Cloud Computing for Scientific Simulation and High Performance Computing

Cloud Computing for Scientific Simulation and High Performance Computing

Adrian Jackson (Edinburgh Parallel Computing Centre, The University of Edinburgh, UK) and Michèle Weiland (Edinburgh Parallel Computing Centre, The University of Edinburgh, UK)
DOI: 10.4018/978-1-4666-2854-0.ch003
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This chapter describes experiences using Cloud infrastructures for scientific computing, both for serial and parallel computing. Amazon’s High Performance Computing (HPC) Cloud computing resources were compared to traditional HPC resources to quantify performance as well as assessing the complexity and cost of using the Cloud. Furthermore, a shared Cloud infrastructure is compared to standard desktop resources for scientific simulations. Whilst this is only a small scale evaluation these Cloud offerings, it does allow some conclusions to be drawn, particularly that the Cloud can currently not match the parallel performance of dedicated HPC machines for large scale parallel programs but can match the serial performance of standard computing resources for serial and small scale parallel programs. Also, the shared Cloud infrastructure cannot match dedicated computing resources for low level benchmarks, although for an actual scientific code, performance is comparable.
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2. Evaluation Of Cloud Infrastructures

For our investigations we used two different Cloud infrastructures; the Amazon Web Services Elastic Compute Cloud (Amazon EC2) and an academic Cloud infrastructure provided by the UK National Grid Service (NGS)1. We chose Amazon because, at this point in time, it is one of the largest commercial Cloud resource providers. It is also easy to gain access to; all a prospective user requires is a credit card and an Amazon account, and immediate access can be obtained. Amazon offer access to a range of resources (different sizes, operating systems, exclusive or non-exclusive use and so on) for different prices.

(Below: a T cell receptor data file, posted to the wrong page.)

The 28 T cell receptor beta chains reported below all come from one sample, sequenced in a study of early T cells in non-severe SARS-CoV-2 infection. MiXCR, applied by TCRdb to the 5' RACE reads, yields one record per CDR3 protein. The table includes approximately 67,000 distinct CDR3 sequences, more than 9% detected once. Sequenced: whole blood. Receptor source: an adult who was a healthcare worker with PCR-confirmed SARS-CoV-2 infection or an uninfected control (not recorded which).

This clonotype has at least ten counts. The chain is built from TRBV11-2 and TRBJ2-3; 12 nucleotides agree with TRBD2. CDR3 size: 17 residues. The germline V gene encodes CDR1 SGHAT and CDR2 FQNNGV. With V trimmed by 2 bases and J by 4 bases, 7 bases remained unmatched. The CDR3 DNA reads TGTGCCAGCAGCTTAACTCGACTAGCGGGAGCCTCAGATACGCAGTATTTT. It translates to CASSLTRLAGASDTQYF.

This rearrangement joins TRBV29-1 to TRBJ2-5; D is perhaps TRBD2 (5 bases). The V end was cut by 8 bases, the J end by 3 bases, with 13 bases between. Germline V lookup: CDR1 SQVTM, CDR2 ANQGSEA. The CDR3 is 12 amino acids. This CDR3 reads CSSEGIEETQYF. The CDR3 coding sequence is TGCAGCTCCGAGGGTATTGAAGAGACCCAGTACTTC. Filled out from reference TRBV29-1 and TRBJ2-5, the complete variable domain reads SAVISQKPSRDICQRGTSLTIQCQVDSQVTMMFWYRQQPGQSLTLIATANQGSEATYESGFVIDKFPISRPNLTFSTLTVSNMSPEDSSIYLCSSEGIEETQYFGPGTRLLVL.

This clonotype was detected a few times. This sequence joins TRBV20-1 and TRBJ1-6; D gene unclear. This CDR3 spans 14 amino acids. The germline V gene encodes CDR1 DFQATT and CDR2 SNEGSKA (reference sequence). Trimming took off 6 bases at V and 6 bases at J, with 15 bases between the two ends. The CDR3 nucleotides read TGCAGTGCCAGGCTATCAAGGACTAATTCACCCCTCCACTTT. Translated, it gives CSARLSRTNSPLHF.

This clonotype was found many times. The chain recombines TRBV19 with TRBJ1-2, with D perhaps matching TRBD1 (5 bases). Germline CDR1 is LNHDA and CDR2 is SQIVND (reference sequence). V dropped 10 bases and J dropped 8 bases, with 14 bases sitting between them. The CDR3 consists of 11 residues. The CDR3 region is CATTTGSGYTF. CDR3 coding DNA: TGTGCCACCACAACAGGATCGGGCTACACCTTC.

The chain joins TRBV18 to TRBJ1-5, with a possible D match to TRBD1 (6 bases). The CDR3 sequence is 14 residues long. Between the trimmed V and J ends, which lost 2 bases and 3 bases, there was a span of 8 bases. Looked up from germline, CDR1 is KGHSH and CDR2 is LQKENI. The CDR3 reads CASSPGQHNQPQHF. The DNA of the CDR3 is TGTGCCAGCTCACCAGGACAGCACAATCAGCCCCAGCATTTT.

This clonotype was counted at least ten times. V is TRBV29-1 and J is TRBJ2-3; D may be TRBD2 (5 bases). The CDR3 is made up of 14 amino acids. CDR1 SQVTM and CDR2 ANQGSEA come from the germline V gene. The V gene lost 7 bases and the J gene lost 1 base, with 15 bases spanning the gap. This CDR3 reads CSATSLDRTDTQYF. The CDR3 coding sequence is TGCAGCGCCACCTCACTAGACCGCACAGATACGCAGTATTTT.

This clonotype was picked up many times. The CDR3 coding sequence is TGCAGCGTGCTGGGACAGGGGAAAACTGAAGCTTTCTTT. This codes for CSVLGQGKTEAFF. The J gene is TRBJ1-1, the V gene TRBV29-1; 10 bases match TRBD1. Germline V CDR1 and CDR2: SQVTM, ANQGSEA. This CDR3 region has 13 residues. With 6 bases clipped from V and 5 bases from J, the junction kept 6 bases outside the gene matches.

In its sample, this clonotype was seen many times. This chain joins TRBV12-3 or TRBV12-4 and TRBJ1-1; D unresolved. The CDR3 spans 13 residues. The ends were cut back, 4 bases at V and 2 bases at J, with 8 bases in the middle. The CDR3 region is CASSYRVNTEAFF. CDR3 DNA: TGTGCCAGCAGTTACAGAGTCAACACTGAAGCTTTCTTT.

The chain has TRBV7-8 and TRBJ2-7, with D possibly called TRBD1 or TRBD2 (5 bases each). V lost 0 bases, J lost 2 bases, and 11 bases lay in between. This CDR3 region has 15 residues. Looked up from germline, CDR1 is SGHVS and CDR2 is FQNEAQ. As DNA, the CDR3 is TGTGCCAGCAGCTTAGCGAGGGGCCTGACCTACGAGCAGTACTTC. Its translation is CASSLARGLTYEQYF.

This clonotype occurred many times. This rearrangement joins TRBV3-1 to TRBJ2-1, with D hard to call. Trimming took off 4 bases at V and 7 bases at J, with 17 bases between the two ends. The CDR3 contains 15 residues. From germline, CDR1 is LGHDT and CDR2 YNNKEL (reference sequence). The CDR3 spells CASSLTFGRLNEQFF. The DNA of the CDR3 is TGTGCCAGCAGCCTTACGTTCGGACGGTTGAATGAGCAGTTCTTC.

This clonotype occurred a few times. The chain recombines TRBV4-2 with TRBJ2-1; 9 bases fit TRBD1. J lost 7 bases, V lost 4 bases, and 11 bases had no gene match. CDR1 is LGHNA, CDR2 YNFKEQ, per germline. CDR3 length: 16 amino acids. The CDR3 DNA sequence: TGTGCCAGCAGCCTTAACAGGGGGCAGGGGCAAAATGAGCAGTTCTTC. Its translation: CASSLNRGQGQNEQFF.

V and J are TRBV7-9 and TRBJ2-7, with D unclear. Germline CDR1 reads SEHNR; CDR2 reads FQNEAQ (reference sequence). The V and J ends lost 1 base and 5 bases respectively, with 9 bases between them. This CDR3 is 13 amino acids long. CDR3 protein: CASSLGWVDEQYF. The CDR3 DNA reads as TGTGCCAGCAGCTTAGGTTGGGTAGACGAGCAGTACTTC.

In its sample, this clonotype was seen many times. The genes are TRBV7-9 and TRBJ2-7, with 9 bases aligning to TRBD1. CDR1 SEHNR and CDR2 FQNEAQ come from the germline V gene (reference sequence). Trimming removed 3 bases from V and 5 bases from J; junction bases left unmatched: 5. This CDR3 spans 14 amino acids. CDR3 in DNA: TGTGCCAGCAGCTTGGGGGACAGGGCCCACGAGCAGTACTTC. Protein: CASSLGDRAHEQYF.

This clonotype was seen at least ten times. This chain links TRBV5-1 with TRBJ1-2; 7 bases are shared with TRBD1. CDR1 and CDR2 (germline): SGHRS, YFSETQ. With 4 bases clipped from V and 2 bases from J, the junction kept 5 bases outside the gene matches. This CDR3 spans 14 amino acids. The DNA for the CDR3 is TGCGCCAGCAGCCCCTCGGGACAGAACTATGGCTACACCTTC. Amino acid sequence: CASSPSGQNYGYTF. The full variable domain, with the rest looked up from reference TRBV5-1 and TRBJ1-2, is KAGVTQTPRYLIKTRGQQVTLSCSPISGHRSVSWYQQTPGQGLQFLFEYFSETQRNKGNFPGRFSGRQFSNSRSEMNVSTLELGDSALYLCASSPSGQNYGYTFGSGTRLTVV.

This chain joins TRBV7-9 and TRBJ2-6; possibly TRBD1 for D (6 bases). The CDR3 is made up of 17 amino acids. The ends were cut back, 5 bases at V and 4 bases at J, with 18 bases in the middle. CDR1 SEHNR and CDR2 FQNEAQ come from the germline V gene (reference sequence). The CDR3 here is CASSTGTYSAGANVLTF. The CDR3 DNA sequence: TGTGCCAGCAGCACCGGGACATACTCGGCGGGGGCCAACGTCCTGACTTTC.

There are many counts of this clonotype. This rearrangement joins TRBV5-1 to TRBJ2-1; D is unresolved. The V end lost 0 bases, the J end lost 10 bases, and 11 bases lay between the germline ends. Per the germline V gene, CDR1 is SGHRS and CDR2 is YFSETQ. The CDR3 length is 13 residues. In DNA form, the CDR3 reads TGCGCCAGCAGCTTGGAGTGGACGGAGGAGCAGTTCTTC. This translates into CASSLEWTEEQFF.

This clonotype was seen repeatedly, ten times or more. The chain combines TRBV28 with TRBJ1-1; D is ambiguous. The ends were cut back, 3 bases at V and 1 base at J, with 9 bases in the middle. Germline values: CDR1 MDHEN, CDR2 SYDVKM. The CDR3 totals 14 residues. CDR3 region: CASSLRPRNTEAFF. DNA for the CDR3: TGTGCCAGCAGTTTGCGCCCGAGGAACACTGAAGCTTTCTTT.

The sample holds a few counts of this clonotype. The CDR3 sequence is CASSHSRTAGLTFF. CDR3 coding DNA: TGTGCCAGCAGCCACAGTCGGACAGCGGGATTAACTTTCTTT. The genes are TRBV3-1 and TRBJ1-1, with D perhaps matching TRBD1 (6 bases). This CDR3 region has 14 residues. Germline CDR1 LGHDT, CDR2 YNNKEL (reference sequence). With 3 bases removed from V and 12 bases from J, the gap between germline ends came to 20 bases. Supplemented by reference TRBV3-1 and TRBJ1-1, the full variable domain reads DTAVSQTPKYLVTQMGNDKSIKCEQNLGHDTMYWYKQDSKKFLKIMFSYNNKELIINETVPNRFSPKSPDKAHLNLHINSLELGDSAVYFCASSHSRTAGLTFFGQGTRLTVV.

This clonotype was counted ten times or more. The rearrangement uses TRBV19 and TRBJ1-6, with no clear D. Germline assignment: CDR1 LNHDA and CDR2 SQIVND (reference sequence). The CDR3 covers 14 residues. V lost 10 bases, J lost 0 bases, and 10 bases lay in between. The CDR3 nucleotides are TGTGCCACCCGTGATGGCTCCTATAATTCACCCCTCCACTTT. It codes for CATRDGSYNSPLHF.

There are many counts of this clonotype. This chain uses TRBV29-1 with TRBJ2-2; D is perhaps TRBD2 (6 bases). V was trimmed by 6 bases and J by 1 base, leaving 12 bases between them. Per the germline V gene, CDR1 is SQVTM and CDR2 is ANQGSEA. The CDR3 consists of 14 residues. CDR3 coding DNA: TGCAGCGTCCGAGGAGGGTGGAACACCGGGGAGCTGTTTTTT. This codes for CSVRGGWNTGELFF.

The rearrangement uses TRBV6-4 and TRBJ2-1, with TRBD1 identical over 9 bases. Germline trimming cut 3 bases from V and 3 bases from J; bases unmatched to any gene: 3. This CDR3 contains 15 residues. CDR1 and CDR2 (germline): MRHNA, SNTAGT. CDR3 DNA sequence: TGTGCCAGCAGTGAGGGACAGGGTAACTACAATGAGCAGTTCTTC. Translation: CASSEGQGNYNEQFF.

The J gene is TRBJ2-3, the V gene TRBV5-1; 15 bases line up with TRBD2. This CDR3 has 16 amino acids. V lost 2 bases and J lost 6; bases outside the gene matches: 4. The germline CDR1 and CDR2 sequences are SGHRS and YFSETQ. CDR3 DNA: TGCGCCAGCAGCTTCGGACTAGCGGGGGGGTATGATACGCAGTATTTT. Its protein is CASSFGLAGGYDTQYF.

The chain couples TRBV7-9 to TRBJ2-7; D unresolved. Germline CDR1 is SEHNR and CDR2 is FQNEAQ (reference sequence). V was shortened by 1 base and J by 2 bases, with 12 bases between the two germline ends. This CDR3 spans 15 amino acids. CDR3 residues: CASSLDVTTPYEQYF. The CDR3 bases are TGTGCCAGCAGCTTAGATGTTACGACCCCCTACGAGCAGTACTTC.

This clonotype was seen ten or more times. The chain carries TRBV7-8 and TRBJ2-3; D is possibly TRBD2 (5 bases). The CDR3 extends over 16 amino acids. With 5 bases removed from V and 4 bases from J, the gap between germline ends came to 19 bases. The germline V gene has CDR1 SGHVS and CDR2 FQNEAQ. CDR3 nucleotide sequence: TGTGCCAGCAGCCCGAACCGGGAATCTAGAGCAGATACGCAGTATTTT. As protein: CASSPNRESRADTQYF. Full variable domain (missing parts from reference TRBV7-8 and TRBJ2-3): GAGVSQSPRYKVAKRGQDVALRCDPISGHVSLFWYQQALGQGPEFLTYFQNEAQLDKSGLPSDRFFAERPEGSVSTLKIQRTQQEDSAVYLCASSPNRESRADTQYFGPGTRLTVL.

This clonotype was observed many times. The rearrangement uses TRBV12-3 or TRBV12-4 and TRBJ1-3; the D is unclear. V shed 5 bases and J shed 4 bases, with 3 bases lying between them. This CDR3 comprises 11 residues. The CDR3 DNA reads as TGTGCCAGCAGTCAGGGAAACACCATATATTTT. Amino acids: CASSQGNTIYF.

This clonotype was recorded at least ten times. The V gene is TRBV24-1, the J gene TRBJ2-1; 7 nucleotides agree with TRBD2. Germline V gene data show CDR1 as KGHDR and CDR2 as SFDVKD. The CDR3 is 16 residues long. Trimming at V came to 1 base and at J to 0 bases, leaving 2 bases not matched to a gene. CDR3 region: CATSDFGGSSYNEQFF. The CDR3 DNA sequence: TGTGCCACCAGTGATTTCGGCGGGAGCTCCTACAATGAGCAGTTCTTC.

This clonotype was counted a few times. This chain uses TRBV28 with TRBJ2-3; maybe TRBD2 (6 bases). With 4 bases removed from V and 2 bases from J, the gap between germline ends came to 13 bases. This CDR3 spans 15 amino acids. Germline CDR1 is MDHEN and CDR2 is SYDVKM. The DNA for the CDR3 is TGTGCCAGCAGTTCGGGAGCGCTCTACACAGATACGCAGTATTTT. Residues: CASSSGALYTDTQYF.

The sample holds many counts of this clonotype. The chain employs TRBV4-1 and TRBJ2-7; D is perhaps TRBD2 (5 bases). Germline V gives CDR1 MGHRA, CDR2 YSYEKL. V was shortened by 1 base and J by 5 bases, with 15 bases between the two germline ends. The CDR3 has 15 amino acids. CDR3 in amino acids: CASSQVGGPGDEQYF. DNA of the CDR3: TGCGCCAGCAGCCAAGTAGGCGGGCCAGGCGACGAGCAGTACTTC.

The NGS experimental Cloud service was the second infrastructure we used. Unlike Amazon, it can only provide non-exclusive access, thus allowing us to evaluate the impact that sharing the computational resources can have for the user. It also enabled us to directly compare an academic Cloud infrastructure to a commercial Cloud.

2.1. Benchmarks

The massive computational resources offered by (chiefly commercial) Cloud providers now offer a potential alternative to the specialist High Performance Computing (HPC) machines used for scientific simulation codes by academia and industry worldwide. Amazon, for instance, target this market explicitly by including HPC-specific images in their range of products. However, it is not immediately clear what performance these Cloud resources really offer, or what costs are associated with them, what functionalities they provide or how good their usability is, and how they compare with current HPC technologies in general.

Clouds for HPC or heavily computational loads offer exclusive access to computing hardware (i.e. only one virtual machine will be running on a processor or node). However, there are a range of Clouds that do not guarantee exclusive access to computational resources. In this situation, low-level benchmarks that evaluate the performance impact of this sharing of resources are essential to enable users to make an informed choice over the computing resources to use for their particular requirements.

Therefore, as previously mentioned, both the Amazon EC2 and the NGS Cloud were used for the performance benchmarks. The Amazon Cloud was used to evaluate the parallel functionality currently being offered (i.e. the performance going beyond a single image) and the NGS Cloud was used for the low-level benchmarks of shared Cloud resources.

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